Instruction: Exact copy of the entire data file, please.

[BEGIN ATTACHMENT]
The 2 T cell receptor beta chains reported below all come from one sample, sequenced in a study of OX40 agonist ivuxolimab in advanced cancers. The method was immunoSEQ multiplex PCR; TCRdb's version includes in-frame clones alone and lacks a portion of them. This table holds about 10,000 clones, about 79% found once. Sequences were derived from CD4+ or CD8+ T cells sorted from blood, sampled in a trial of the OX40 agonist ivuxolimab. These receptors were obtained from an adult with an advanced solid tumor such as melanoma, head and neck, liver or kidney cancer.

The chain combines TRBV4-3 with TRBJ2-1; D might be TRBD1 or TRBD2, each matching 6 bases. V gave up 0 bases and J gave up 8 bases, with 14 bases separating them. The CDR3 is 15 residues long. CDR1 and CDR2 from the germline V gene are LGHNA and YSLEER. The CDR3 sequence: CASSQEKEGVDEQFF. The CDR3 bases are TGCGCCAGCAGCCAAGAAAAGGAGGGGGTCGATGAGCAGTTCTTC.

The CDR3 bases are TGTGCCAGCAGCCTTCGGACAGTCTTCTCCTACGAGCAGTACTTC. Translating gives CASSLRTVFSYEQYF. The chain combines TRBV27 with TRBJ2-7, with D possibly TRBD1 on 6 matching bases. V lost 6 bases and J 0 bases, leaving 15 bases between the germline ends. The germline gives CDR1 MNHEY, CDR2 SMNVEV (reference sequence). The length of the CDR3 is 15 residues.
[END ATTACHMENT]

The 2 T cell receptor beta chains reported below all come from one sample, sequenced in a study of OX40 agonist ivuxolimab in advanced cancers. The method was immunoSEQ multiplex PCR; TCRdb's version includes in-frame clones alone and lacks a portion of them. This table holds about 10,000 clones, about 79% found once. Sequences were derived from CD4+ or CD8+ T cells sorted from blood, sampled in a trial of the OX40 agonist ivuxolimab. These receptors were obtained from an adult with an advanced solid tumor such as melanoma, head and neck, liver or kidney cancer.

The chain combines TRBV4-3 with TRBJ2-1; D might be TRBD1 or TRBD2, each matching 6 bases. V gave up 0 bases and J gave up 8 bases, with 14 bases separating them. The CDR3 is 15 residues long. CDR1 and CDR2 from the germline V gene are LGHNA and YSLEER. The CDR3 sequence: CASSQEKEGVDEQFF. The CDR3 bases are TGCGCCAGCAGCCAAGAAAAGGAGGGGGTCGATGAGCAGTTCTTC.

The CDR3 bases are TGTGCCAGCAGCCTTCGGACAGTCTTCTCCTACGAGCAGTACTTC. Translating gives CASSLRTVFSYEQYF. The chain combines TRBV27 with TRBJ2-7, with D possibly TRBD1 on 6 matching bases. V lost 6 bases and J 0 bases, leaving 15 bases between the germline ends. The germline gives CDR1 MNHEY, CDR2 SMNVEV (reference sequence). The length of the CDR3 is 15 residues.